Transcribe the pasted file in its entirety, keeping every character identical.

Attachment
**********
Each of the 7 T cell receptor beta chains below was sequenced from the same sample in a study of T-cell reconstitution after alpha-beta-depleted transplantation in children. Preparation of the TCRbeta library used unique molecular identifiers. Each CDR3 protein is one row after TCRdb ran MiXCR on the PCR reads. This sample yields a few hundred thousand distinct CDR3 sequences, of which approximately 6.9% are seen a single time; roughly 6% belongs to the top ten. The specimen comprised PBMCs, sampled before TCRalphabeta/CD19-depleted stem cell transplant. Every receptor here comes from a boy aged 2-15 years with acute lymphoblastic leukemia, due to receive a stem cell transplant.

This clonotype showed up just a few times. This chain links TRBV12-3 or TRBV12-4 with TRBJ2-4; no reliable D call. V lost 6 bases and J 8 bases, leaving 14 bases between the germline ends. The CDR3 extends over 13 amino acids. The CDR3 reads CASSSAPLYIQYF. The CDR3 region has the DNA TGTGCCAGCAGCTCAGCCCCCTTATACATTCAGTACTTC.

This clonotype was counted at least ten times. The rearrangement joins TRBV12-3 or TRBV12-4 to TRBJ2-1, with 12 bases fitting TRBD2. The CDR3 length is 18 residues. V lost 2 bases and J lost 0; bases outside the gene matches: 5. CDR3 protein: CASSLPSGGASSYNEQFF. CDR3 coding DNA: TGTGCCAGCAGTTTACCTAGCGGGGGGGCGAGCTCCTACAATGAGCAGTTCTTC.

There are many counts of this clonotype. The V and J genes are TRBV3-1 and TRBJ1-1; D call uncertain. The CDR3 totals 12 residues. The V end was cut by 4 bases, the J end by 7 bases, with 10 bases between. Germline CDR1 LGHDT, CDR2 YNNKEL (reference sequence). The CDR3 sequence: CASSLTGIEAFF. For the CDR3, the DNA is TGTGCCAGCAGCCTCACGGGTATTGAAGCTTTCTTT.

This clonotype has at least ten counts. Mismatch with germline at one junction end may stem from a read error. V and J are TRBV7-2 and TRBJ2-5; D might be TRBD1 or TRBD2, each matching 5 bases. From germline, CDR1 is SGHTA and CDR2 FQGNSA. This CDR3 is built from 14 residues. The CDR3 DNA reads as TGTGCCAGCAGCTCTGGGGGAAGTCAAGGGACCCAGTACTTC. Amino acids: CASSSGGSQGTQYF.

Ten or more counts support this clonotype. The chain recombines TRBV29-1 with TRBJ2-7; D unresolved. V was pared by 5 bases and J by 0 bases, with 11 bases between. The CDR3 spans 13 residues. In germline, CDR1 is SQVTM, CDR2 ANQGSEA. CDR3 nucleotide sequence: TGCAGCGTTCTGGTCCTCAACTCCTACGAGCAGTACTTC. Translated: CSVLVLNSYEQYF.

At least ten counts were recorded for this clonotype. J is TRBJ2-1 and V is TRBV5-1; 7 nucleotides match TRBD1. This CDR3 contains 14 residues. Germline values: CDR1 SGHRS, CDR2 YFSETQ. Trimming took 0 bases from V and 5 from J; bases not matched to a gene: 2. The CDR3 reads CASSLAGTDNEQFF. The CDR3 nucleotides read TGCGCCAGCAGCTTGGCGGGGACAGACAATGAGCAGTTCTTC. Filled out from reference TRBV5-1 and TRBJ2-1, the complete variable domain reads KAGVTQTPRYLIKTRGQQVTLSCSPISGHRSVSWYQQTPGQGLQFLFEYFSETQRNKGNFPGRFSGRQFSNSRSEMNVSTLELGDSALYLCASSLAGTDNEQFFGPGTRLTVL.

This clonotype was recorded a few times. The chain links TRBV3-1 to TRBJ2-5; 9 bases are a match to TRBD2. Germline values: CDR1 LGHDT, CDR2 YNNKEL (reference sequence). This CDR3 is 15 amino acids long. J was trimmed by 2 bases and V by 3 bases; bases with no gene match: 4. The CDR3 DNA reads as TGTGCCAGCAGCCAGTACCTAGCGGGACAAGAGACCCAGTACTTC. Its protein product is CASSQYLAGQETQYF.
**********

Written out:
Each of the 7 T cell receptor beta chains below was sequenced from the same sample in a study of T-cell reconstitution after alpha-beta-depleted transplantation in children. Preparation of the TCRbeta library used unique molecular identifiers. Each CDR3 protein is one row after TCRdb ran MiXCR on the PCR reads. This sample yields a few hundred thousand distinct CDR3 sequences, of which approximately 6.9% are seen a single time; roughly 6% belongs to the top ten. The specimen comprised PBMCs, sampled before TCRalphabeta/CD19-depleted stem cell transplant. Every receptor here comes from a boy aged 2-15 years with acute lymphoblastic leukemia, due to receive a stem cell transplant.

This clonotype showed up just a few times. This chain links TRBV12-3 or TRBV12-4 with TRBJ2-4; no reliable D call. V lost 6 bases and J 8 bases, leaving 14 bases between the germline ends. The CDR3 extends over 13 amino acids. The CDR3 reads CASSSAPLYIQYF. The CDR3 region has the DNA TGTGCCAGCAGCTCAGCCCCCTTATACATTCAGTACTTC.

This clonotype was counted at least ten times. The rearrangement joins TRBV12-3 or TRBV12-4 to TRBJ2-1, with 12 bases fitting TRBD2. The CDR3 length is 18 residues. V lost 2 bases and J lost 0; bases outside the gene matches: 5. CDR3 protein: CASSLPSGGASSYNEQFF. CDR3 coding DNA: TGTGCCAGCAGTTTACCTAGCGGGGGGGCGAGCTCCTACAATGAGCAGTTCTTC.

There are many counts of this clonotype. The V and J genes are TRBV3-1 and TRBJ1-1; D call uncertain. The CDR3 totals 12 residues. The V end was cut by 4 bases, the J end by 7 bases, with 10 bases between. Germline CDR1 LGHDT, CDR2 YNNKEL (reference sequence). The CDR3 sequence: CASSLTGIEAFF. For the CDR3, the DNA is TGTGCCAGCAGCCTCACGGGTATTGAAGCTTTCTTT.

This clonotype has at least ten counts. Mismatch with germline at one junction end may stem from a read error. V and J are TRBV7-2 and TRBJ2-5; D might be TRBD1 or TRBD2, each matching 5 bases. From germline, CDR1 is SGHTA and CDR2 FQGNSA. This CDR3 is built from 14 residues. The CDR3 DNA reads as TGTGCCAGCAGCTCTGGGGGAAGTCAAGGGACCCAGTACTTC. Amino acids: CASSSGGSQGTQYF.

Ten or more counts support this clonotype. The chain recombines TRBV29-1 with TRBJ2-7; D unresolved. V was pared by 5 bases and J by 0 bases, with 11 bases between. The CDR3 spans 13 residues. In germline, CDR1 is SQVTM, CDR2 ANQGSEA. CDR3 nucleotide sequence: TGCAGCGTTCTGGTCCTCAACTCCTACGAGCAGTACTTC. Translated: CSVLVLNSYEQYF.

At least ten counts were recorded for this clonotype. J is TRBJ2-1 and V is TRBV5-1; 7 nucleotides match TRBD1. This CDR3 contains 14 residues. Germline values: CDR1 SGHRS, CDR2 YFSETQ. Trimming took 0 bases from V and 5 from J; bases not matched to a gene: 2. The CDR3 reads CASSLAGTDNEQFF. The CDR3 nucleotides read TGCGCCAGCAGCTTGGCGGGGACAGACAATGAGCAGTTCTTC. Filled out from reference TRBV5-1 and TRBJ2-1, the complete variable domain reads KAGVTQTPRYLIKTRGQQVTLSCSPISGHRSVSWYQQTPGQGLQFLFEYFSETQRNKGNFPGRFSGRQFSNSRSEMNVSTLELGDSALYLCASSLAGTDNEQFFGPGTRLTVL.

This clonotype was recorded a few times. The chain links TRBV3-1 to TRBJ2-5; 9 bases are a match to TRBD2. Germline values: CDR1 LGHDT, CDR2 YNNKEL (reference sequence). This CDR3 is 15 amino acids long. J was trimmed by 2 bases and V by 3 bases; bases with no gene match: 4. The CDR3 DNA reads as TGTGCCAGCAGCCAGTACCTAGCGGGACAAGAGACCCAGTACTTC. Its protein product is CASSQYLAGQETQYF.